According to Warren Buffett, the best way to become rich is to “close the doors. Be fearful when others are greedy. Be greedy when others are fearful”. Since dry bulk investors seem to be having a fearful fit of nerves at the moment, maybe it’s a good time to start getting greedy. But what exactly does that mean for shipping?

Two Tier Strategies

Actually this pithy advice bundles up two investment strategies. One is not to let your judgement be swayed by sentiment, especially when the market is at an extreme high or low. The other is to be contrarian. This is good advice for shipping, but it leaves investors with the problem of deciding what constitutes “being greedy”.

Bulkers Back To Basics

Recent secondhand price data provides a neat illustration of the issues. The Bulkcarrier Secondhand Price Index, based at 100 in January 2000, has recently dipped and is now almost back to where it was 15 years ago. In the meantime prices have been through a heroic cycle. After staying at around 100 points for the first three years, the price index took off, climbing to 500 points in 2008, before collapsing in 2009. After a brief recovery in 2010 the index is now back around 100. So investors who were not greedy and sold in 2007-08 have a nice warm feeling. But was selling really the right strategy? Let’s dig a bit deeper.

Patience Is Golden

Take a new Panamax bulker delivered in 2000 as an example. The inset table shows how things worked out for “non-sellers”. The ship cost $25.5m, and at 15 years old was worth $9m in March 2015, so the ship depreciated by $16.5m. But in 2000-15, assuming the ship trades 330 days a year, it would have made around $96m trading spot (boosted by strong earnings in 2007-08). Deducting depreciation and rough operating expenses ($32m at around $5-6,500/day) leaves net earnings of around $48m, generated over 15.25 years. That is $3.2m a year. On an original investment of $25.5m that is roughly a return of 12% per annum.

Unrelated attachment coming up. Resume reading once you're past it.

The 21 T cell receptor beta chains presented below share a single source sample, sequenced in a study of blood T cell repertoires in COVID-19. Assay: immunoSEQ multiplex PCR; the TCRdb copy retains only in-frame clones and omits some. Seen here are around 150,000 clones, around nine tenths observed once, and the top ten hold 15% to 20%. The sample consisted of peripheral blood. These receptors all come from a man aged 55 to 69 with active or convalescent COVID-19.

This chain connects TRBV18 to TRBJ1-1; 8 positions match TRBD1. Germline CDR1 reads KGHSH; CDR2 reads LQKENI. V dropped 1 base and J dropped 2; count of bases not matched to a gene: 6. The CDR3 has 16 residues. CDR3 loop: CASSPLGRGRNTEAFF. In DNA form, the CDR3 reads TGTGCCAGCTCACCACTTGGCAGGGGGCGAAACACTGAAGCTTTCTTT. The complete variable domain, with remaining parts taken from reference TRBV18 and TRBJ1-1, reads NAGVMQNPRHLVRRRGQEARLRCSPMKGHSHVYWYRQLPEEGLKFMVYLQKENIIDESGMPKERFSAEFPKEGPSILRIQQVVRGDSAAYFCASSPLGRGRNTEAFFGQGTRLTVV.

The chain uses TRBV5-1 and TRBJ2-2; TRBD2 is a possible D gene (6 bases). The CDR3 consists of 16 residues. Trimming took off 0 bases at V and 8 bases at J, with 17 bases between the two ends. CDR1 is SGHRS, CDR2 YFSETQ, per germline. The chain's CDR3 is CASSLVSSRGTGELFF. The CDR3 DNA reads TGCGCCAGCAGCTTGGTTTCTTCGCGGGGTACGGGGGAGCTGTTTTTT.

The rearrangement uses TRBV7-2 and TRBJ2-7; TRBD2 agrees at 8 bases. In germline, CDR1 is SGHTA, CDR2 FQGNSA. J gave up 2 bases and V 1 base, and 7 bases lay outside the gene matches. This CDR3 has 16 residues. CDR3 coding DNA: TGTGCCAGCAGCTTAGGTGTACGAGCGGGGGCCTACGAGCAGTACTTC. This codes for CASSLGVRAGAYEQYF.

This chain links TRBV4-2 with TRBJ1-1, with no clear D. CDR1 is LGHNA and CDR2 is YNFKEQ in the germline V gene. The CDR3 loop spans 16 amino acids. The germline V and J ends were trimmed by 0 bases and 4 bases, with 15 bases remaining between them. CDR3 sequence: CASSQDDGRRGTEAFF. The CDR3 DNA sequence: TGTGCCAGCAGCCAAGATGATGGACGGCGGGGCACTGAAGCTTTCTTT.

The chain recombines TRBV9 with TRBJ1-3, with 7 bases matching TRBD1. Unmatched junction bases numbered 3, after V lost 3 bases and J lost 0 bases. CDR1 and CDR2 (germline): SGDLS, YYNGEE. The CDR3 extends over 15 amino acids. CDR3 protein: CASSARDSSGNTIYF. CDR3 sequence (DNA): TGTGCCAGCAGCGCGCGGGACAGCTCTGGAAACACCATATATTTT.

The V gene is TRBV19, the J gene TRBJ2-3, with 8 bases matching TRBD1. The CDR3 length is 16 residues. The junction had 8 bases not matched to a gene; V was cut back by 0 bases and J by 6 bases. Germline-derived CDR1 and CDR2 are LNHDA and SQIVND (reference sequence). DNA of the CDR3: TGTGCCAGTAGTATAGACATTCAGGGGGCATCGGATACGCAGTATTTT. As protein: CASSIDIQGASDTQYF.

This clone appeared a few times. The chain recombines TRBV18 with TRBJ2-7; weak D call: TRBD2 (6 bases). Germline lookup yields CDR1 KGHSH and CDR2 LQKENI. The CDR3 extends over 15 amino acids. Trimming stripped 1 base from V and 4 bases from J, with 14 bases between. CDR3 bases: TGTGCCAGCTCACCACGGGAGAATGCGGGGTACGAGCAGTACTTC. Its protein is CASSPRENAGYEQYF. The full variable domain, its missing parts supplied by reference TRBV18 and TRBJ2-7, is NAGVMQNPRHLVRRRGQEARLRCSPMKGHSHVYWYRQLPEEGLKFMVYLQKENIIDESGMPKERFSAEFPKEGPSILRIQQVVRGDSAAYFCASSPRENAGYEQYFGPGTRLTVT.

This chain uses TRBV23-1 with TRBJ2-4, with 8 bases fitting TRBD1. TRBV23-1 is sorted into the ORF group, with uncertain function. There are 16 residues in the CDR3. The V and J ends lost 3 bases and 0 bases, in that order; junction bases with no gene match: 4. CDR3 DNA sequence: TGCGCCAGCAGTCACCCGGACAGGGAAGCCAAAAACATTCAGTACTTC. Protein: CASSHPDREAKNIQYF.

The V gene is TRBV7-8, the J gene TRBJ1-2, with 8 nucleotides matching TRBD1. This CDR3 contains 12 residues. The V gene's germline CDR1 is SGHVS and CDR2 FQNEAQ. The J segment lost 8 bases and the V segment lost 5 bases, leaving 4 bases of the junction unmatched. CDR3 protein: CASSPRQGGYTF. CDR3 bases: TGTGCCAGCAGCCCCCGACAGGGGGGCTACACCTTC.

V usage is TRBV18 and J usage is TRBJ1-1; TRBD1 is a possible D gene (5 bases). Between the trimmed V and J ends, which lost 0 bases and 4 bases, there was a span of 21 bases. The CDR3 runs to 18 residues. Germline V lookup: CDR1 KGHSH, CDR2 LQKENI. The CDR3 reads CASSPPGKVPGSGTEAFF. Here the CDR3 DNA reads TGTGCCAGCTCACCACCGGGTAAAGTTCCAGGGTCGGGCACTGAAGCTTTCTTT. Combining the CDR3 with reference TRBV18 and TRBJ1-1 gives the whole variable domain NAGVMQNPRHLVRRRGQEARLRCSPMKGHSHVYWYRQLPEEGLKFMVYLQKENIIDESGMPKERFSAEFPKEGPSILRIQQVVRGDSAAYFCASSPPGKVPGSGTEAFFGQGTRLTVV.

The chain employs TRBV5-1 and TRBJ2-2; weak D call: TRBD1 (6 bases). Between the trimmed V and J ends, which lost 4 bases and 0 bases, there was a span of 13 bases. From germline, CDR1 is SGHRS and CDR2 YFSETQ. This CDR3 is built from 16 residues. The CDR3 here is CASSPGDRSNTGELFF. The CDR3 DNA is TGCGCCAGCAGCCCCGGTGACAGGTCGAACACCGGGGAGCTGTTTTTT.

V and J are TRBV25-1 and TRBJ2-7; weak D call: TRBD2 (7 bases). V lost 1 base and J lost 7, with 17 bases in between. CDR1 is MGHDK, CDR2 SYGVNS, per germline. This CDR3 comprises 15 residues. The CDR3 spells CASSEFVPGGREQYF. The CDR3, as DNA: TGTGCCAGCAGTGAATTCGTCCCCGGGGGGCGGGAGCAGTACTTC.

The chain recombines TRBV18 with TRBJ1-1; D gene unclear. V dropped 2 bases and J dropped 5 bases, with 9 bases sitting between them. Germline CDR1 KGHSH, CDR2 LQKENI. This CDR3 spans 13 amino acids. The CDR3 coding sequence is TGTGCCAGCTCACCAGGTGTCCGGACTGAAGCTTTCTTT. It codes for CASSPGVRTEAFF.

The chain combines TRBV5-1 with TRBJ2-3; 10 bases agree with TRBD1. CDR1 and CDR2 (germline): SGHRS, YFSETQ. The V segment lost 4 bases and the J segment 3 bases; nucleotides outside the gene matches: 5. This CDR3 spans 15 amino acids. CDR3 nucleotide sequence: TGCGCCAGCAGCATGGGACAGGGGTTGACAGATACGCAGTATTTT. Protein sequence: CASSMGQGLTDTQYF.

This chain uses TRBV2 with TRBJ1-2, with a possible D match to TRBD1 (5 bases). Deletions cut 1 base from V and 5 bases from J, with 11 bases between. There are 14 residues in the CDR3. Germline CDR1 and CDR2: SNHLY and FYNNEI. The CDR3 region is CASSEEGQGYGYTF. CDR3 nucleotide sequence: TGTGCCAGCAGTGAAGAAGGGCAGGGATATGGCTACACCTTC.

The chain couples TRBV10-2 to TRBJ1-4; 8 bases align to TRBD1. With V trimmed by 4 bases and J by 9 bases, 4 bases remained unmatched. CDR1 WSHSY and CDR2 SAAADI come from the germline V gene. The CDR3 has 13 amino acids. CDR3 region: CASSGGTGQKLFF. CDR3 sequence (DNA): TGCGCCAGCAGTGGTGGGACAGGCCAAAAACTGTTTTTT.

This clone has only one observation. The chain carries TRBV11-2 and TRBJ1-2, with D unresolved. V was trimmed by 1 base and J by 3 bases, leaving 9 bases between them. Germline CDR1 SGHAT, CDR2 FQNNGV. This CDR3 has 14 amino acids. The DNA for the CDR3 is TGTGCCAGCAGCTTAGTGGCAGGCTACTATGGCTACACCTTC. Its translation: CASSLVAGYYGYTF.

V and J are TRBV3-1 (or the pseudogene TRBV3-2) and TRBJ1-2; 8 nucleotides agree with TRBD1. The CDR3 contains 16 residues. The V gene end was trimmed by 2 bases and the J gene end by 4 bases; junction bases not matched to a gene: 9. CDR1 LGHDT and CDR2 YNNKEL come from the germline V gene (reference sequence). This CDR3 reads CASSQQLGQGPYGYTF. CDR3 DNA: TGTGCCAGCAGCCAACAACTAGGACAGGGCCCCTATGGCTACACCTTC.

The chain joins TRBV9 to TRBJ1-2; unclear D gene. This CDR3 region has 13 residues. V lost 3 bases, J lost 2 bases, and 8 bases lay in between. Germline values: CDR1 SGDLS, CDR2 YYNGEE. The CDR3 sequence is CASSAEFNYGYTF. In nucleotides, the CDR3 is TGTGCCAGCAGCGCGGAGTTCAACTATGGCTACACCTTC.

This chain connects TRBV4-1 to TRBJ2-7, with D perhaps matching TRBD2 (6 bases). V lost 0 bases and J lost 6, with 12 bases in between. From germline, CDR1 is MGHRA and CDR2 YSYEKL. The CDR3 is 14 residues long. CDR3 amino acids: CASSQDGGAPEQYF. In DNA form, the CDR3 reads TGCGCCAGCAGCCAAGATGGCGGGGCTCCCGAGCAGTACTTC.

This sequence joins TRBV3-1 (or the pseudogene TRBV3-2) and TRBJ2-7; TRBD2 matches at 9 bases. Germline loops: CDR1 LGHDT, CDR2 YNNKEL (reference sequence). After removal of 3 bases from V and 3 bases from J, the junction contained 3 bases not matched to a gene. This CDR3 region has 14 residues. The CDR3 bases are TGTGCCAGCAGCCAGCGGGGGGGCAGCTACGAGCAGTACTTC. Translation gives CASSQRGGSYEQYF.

Safe As Ships?

That’s not exactly a top-end equity return, and punters might wonder if all that volatility is only worth 12%? But the net cash flow (revenue less OPEX) shows that in this example, if the ship was funded with equity and well insured, there was fairly low risk. There were a few months when earnings could probably not cover costs, but a modest working capital would cover these (although for some longer periods, net cash flow was tight). And of course it’s a very different story if the ship was funded with debt (another sort of greed?).

The Right Perspective

So there you have it. The shipping market looks unbelievably volatile and exciting. But if you “close the door”, focusing only on the numbers, for “greed” you could read “leverage”. With great patience; decent management; and lots of equity, shipping is a business where you can, if the timing is right, get a fair commercial return and an even better night’s sleep. Or you can get greedy, it’s your choice. Have a nice day.